By Steve Weinstein
By Devon Maloney
By Tessa Stuart
By Alison Flowers
By Albert Samaha
By Jesse Jarnow
By Eric Tsetsi
By Raillan Brooks
It may be just as well that the wonderful novelist and screenwriter Budd Schulberg died when he did. He was 95 years old when he passed away on August 5 at his home in Quogue, Long Island. Had he lived another week, Schulberg would have suffered a small heartbreak at the news of how the agency created to bring justice to the brutal and lawless docks he so vividly portrayed in On the Waterfront had itself turned lawless and brutal.
The Waterfront Commission for New York Harbor was born in 1953, just as Schulberg and director Elia Kazan were on the Hoboken piers filming Marlon Brando. Jointly overseen by appointees of the governors of New York and New Jersey, the agency was given wide-ranging licensing and police powers. Its charge was to clear the docks of hoodlums like Johnny Friendly, the vicious mob potentate in a camel's-hair coat played by Lee J. Cobb in the movie.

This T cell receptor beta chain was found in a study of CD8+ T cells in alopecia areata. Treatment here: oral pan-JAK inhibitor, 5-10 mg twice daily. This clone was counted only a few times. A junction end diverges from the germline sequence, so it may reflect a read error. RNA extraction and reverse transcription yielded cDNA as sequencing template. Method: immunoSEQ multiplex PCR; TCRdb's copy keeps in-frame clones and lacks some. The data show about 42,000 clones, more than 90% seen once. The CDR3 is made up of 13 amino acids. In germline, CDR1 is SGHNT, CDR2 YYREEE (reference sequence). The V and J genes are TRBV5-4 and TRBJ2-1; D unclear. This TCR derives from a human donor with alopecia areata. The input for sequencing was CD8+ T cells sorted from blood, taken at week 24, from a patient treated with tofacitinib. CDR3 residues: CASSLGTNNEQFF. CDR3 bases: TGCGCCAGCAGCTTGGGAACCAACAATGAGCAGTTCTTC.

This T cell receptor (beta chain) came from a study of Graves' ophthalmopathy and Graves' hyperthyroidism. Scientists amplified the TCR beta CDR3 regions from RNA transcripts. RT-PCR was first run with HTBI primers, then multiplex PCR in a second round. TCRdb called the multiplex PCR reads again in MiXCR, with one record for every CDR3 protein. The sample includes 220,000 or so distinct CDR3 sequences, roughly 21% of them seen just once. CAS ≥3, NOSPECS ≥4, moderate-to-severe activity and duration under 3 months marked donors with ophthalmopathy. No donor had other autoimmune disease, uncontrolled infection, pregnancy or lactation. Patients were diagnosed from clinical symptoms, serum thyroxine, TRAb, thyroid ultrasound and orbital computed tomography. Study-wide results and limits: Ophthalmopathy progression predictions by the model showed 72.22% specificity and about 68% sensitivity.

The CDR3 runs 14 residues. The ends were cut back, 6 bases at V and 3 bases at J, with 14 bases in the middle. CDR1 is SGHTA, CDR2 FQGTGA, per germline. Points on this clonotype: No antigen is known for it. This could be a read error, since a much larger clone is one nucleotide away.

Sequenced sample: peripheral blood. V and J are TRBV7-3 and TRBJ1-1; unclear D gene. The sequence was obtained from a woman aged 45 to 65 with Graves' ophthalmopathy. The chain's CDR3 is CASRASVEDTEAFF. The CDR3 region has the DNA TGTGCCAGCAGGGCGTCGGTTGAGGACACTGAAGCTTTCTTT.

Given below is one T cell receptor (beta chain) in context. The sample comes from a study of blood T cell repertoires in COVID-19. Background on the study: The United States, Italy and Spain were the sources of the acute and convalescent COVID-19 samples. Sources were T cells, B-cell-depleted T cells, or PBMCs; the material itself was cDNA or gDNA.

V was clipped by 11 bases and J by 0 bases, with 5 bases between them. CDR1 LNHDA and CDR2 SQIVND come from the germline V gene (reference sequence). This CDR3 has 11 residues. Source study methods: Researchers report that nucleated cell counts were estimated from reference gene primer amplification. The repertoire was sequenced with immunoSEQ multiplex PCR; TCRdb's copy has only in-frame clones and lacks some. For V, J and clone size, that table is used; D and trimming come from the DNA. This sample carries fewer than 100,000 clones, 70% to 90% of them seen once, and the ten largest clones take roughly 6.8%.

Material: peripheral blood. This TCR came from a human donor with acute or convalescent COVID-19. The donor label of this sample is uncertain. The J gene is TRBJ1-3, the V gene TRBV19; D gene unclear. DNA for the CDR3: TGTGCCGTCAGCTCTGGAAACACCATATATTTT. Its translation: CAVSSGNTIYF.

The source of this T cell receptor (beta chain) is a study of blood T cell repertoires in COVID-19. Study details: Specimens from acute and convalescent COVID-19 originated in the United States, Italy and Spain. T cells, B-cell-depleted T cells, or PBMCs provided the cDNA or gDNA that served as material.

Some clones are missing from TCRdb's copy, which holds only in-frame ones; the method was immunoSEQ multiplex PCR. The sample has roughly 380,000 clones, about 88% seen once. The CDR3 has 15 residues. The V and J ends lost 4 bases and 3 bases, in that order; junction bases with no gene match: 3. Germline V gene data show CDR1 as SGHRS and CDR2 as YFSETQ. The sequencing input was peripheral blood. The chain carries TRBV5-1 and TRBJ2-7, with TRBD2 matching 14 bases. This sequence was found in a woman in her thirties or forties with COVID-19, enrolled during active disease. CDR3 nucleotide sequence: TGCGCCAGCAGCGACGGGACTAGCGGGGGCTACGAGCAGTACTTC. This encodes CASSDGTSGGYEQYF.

This proved easier said than done. Despite the commission's presence, mob influence has lingered for decades. More than 50 years later, the agency's detectives can still spot furtive meetings where bona fide wiseguys whisper instructions to union officials and others. Little wonder that waterfront cops like Kevin McGowan, a former chief of the agency's police force who helped lead the last big round-up of organized crime figures still preying on the docks, turned to the aging Schulberg for wisdom and guidance.